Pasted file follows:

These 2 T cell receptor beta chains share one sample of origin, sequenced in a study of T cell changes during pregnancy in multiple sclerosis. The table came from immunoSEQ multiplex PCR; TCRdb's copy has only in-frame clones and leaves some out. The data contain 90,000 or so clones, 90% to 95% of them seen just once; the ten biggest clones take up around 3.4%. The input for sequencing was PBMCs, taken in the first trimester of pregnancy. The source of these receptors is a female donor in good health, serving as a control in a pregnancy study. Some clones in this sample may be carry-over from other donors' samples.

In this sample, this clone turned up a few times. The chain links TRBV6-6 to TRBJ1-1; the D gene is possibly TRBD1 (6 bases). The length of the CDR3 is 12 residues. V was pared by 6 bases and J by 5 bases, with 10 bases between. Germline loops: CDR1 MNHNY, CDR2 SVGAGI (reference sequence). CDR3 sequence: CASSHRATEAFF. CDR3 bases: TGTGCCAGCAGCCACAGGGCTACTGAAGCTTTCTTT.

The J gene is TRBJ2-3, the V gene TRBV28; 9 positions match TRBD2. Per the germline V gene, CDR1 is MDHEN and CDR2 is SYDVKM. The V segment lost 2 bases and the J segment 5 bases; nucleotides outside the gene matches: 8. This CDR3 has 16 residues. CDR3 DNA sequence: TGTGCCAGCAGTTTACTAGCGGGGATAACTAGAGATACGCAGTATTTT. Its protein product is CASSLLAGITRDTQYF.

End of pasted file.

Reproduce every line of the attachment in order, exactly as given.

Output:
These 2 T cell receptor beta chains share one sample of origin, sequenced in a study of T cell changes during pregnancy in multiple sclerosis. The table came from immunoSEQ multiplex PCR; TCRdb's copy has only in-frame clones and leaves some out. The data contain 90,000 or so clones, 90% to 95% of them seen just once; the ten biggest clones take up around 3.4%. The input for sequencing was PBMCs, taken in the first trimester of pregnancy. The source of these receptors is a female donor in good health, serving as a control in a pregnancy study. Some clones in this sample may be carry-over from other donors' samples.

In this sample, this clone turned up a few times. The chain links TRBV6-6 to TRBJ1-1; the D gene is possibly TRBD1 (6 bases). The length of the CDR3 is 12 residues. V was pared by 6 bases and J by 5 bases, with 10 bases between. Germline loops: CDR1 MNHNY, CDR2 SVGAGI (reference sequence). CDR3 sequence: CASSHRATEAFF. CDR3 bases: TGTGCCAGCAGCCACAGGGCTACTGAAGCTTTCTTT.

The J gene is TRBJ2-3, the V gene TRBV28; 9 positions match TRBD2. Per the germline V gene, CDR1 is MDHEN and CDR2 is SYDVKM. The V segment lost 2 bases and the J segment 5 bases; nucleotides outside the gene matches: 8. This CDR3 has 16 residues. CDR3 DNA sequence: TGTGCCAGCAGTTTACTAGCGGGGATAACTAGAGATACGCAGTATTTT. Its protein product is CASSLLAGITRDTQYF.